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25 Large crowds were walking along with Jesus, when he turned and said:
26 You cannot be my disciple, unless you love me more than you love your father and mother, your wife and children, and your brothers and sisters. You cannot come with me unless you love me more than you love your own life.
27 You cannot be my disciple unless you carry your own cross and come with me.
28 Suppose one of you wants to build a tower. What is the first thing you will do? Won’t you sit down and figure out how much it will cost and if you have enough money to pay for it? 29Otherwise, you will start building the tower, but not be able to finish. Then everyone who sees what is happening will laugh at you. 30 They will say, “You started building, but could not finish the job.”
31 What will a king do if he has only ten thousand soldiers to defend himself against a king who is about to attack him with twenty thousand soldiers? Before he goes out to battle, won’t he first sit down and decide if he can win? 32 If he thinks he won’t be able to defend himself, he will send messengers and ask for peace while the other king is still a long way off. 33 So then, you cannot be my disciple unless you give away everything you own.
Readings: Wisdom 9:13-18b; Philemon 9b-10, 12-17; Luke 14:25-33
The examples Jesus uses may be multiple, but his teaching is the same: the one who begins an important project rashly, without studying ahead of time if he has the means and the energy to accomplish what he intends, runs the risk of ending up with a disaster on his hands.
No builder plans on constructing a tower in order to protect his vineyard, without first taking the time to calculate if he can finish it successfully, or else the project remains unfinished, provoking his neighbors’ ridicule. No ruler decides to enter into combat with a powerful enemy, without first analyzing if that battle can end in victory or if it would be suicide.
At first look, it could seem that Jesus is inviting us to a prudent and cautious behavior, far from the boldness with which he ordinarily speaks to his disciples. Nothing could be further from reality. The mission that he wants to commend to his followers is so important that no one should commit self to it in an unconscious, fearful or presumptuous way.
His warning covers a lot of area in these critical and decisive times concerning the future of our faith. Jesus calls, above all, to a mature reflection: the two protagonists of the parables «sit down» to reflect. It would be a grave irresponsibility to live today as disciples of Jesus who don’t know what they want, or where they hope to get to, or by what means they should be working.
When are we going to sit ourselves down to gather our energies, reflect together and seek out the path we should all be following? Don’t we need to dedicate more time, more listening of the Gospel and more meditation in order to discover God’s call, awaken charisms, cultivate a renewed style of following Jesus?
Jesus also calls us to realism. We are living through an unprecedented socio-cultural change. Is it possible to spread faith in this new world that is being born, without knowing it well or without understanding it from within? Is it possible to facilitate access to the Gospel by ignoring the thinking, feelings and language of men and women of our times? Isn’t it wrong to respond to today’s challenges with yesterday’s strategies?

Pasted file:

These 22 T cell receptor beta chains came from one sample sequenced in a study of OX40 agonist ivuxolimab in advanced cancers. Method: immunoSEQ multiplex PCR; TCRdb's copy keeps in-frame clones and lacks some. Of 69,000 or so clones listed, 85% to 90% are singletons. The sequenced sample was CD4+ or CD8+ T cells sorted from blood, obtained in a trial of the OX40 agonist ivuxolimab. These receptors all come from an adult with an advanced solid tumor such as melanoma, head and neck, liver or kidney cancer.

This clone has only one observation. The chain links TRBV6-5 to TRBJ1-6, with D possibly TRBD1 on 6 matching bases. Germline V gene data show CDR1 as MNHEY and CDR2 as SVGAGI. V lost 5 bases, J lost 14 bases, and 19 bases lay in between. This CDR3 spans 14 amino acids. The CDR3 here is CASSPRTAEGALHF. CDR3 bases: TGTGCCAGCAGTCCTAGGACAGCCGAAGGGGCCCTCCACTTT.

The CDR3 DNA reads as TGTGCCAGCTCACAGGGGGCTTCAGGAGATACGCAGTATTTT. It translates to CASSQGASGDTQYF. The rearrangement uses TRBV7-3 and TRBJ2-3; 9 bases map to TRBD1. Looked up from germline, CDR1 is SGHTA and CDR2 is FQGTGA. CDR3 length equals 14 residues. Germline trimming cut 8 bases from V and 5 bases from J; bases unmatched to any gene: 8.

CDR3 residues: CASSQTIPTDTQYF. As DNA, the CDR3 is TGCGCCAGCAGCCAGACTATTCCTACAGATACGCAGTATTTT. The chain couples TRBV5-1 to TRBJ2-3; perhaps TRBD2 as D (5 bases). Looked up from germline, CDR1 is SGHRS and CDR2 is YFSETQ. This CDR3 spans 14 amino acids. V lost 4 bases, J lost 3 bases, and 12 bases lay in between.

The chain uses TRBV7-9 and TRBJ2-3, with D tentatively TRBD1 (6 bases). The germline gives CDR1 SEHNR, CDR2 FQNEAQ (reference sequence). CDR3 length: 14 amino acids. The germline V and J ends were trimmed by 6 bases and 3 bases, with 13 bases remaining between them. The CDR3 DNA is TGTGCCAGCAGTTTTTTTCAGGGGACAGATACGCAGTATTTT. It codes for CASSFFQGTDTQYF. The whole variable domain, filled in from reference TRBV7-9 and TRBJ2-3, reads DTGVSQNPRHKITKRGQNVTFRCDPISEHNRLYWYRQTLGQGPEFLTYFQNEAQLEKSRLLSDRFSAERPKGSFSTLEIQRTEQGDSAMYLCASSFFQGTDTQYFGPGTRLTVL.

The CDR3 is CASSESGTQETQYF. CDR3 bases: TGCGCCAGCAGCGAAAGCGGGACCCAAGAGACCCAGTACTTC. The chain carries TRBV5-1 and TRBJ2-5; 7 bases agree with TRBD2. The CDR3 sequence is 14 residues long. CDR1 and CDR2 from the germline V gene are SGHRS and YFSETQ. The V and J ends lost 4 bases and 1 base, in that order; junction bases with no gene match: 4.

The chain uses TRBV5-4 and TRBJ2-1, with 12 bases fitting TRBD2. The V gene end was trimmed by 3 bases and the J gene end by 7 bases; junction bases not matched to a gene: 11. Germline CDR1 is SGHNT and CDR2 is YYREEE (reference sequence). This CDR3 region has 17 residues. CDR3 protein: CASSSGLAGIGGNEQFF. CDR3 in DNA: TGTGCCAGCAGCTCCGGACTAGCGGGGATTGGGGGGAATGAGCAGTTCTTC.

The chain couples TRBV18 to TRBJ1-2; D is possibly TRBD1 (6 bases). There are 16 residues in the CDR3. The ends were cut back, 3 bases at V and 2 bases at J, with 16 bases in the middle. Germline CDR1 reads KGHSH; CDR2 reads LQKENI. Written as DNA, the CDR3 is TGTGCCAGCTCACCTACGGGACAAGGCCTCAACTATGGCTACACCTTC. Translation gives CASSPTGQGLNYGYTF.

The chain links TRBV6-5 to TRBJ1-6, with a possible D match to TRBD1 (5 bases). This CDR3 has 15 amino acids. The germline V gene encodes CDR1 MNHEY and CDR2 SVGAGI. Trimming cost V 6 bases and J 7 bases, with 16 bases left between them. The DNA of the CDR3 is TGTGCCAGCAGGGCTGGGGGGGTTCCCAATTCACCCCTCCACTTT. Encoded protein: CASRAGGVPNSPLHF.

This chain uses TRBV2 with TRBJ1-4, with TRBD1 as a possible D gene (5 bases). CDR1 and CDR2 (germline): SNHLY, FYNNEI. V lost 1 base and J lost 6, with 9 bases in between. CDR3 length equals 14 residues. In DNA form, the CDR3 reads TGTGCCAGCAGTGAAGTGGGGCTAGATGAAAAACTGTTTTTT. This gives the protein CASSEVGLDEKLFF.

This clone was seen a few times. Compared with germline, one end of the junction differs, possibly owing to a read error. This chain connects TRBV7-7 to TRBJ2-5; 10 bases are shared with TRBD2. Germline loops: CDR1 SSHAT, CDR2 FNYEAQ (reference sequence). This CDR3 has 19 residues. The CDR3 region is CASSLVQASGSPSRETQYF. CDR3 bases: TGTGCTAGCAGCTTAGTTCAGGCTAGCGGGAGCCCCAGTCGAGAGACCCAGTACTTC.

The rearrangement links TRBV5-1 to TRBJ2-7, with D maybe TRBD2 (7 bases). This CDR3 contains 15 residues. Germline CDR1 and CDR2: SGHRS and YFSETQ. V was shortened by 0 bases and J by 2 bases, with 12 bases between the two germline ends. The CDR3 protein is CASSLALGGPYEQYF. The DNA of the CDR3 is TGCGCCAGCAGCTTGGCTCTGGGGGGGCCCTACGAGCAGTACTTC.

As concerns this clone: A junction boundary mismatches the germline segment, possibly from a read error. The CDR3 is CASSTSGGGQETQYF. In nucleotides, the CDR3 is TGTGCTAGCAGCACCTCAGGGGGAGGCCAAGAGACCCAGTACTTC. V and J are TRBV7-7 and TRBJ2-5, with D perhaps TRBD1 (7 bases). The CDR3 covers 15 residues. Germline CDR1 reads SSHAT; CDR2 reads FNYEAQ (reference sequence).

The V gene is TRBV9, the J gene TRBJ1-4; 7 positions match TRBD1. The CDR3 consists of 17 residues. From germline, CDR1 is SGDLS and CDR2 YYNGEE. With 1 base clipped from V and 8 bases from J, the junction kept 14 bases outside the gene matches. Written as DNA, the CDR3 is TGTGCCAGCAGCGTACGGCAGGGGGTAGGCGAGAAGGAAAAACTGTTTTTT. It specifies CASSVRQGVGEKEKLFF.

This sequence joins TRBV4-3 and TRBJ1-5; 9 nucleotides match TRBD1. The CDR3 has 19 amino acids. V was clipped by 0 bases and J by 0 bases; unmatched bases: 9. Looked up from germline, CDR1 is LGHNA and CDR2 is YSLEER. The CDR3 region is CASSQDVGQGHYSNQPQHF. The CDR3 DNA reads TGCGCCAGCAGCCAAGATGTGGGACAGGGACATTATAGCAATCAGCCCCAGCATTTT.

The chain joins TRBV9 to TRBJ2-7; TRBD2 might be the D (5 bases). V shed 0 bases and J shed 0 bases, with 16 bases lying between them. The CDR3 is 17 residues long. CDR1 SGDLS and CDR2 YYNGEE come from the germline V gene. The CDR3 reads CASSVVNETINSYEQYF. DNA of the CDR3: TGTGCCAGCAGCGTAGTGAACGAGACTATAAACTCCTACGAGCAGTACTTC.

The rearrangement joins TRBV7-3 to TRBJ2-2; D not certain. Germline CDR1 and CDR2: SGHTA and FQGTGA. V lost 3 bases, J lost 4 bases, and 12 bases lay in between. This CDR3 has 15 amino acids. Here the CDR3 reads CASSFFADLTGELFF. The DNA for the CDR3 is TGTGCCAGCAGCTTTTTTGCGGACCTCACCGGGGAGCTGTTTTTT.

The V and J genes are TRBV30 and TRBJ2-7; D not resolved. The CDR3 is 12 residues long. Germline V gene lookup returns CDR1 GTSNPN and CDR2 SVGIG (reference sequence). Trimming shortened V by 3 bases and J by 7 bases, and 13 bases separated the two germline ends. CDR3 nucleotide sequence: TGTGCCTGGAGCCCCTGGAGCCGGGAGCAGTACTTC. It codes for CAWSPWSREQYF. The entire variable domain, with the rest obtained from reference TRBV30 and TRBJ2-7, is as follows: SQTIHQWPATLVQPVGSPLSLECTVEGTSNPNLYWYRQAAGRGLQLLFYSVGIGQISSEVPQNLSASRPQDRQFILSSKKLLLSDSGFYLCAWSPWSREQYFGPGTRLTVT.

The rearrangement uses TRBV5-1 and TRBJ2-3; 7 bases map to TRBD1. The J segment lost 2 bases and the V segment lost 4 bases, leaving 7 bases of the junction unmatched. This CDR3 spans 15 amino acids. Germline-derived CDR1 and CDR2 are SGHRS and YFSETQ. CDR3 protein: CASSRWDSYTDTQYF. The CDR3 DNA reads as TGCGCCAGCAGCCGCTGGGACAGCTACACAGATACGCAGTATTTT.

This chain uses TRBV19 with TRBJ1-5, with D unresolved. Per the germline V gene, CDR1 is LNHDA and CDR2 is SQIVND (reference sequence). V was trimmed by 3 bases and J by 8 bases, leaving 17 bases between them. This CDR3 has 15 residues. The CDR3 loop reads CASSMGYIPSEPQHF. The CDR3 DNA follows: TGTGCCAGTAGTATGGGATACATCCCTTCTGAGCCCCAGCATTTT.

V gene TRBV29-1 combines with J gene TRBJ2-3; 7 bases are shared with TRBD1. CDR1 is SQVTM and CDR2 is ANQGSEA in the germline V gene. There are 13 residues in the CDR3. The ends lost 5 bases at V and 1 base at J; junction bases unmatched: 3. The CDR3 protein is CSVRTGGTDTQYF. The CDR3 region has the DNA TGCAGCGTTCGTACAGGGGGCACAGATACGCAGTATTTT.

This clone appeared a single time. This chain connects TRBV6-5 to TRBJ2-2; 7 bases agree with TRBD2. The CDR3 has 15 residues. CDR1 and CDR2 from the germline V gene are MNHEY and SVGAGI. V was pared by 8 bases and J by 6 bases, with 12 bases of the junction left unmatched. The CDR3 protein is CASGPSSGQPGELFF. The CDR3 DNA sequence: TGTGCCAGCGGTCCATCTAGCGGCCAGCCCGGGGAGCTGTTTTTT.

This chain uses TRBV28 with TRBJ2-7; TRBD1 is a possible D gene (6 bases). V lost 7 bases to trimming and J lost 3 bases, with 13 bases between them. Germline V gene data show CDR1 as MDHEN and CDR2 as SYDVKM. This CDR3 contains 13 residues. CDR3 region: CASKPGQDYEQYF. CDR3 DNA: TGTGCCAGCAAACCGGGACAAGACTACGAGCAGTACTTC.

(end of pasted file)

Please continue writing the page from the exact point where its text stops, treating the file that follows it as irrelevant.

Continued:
It would be reckless in these times to act unconsciously or blindly. We’d be exposing ourselves to disaster, frustration, even ridicule. According to the parable, the «unfinished tower» does nothing except provoke mockery by the people toward its builder. We mustn’t forget Jesus’ realistic and humble language that invites his disciples to be «leaven» in the midst of the people, or a pinch of«salt» that give new flavor to people’s lives.
Translator: Fr. Jay VonHandorf
The Gospel reading for today is one of those that we would be tempted to smooth out and sweeten because it seems too hard for men of today: “If anyone follows me without hating his father, his mother.”
Let us immediately make one thing clear: It is true that the Gospel is sometimes provocative, but it is never contradictory. A little further on in the same Gospel of Luke Jesus firmly re-emphasizes the duty of honoring father and mother (Luke 18:20), and in regard to husband and wife he says that they must be one flesh and that man does not have a right to separate that which God has joined together. How, then, can he tell us to hate father and mother, wife, children, brothers and sisters?
We need to keep in mind a certain fact. The Hebrew language does not have comparatives — it is not possible in Hebrew, for example, to speak of loving something “more” or “less” than another thing. It is only possible to speak of loving or hating. The phrase, “If anyone follows me and does not hate father and mother” should be understood in this way: “If anyone follows me, without preferring me to father and mother.” To see that this is so we only need to look at the same matter in the Gospel of Matthew where Jesus says: “Whoever loved father and mother more than me is not worthy of me” (Matthew 10:37).
It would be a big mistake to think that this love for Christ enters into competition with the different human loves: for parents, husband and wife, children, brothers and sisters. Christ is no one’s rival in love and he is not jealous of anyone.